A boat manufacturer has been fined after an employee suffered chemical burns while using a solvent to clean a boat.
The worker was using a cloth soaked in dichloromethane to wipe the deck when he began to feel light-headed.
On taking a short break, the employee knelt down inside the boat to further clean it. But he collapsed and was later found by colleagues lying in a pool of dichloromethane.
An investigation by the Health & Safety Executive (HSE) found the company had failed to:
- put in place suitable controls when using dichloromethane to clean inside boats
- provide local exhaust ventilation, suitable respiratory protection or personal protective equipment
- carry out an adequate risk assessment for dichloromethane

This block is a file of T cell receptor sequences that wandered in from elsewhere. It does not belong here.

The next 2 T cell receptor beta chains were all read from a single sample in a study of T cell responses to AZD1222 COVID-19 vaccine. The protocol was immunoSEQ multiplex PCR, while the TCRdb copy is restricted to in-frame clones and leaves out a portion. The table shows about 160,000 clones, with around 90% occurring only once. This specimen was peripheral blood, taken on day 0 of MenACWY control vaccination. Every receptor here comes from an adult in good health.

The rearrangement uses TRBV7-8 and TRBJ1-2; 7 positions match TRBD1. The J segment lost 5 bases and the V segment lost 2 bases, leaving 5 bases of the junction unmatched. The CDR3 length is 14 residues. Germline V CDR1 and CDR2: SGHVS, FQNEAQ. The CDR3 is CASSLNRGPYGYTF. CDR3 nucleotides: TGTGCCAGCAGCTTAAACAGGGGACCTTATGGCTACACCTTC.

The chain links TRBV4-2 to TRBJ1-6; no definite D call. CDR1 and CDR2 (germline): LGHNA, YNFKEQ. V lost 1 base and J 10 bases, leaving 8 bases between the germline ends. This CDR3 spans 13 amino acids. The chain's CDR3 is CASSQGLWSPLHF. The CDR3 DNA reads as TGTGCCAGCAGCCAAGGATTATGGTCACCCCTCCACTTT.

- provide employees with sufficient instruction and training on using dichloromethane
Humber Fabrications (Hull) Ltd pleaded guilty to breaking the Health & Safety at Work etc Act 1974.
It was fined £10,300 with £2,214 in costs.
The HSE say the case reinforces the importance of controlling the risks associated with using dichloromethane.
It described dichloromethane as ‘incredibly hazardous’ and said the substance should be substituted for less harmful alternative products that do the same job.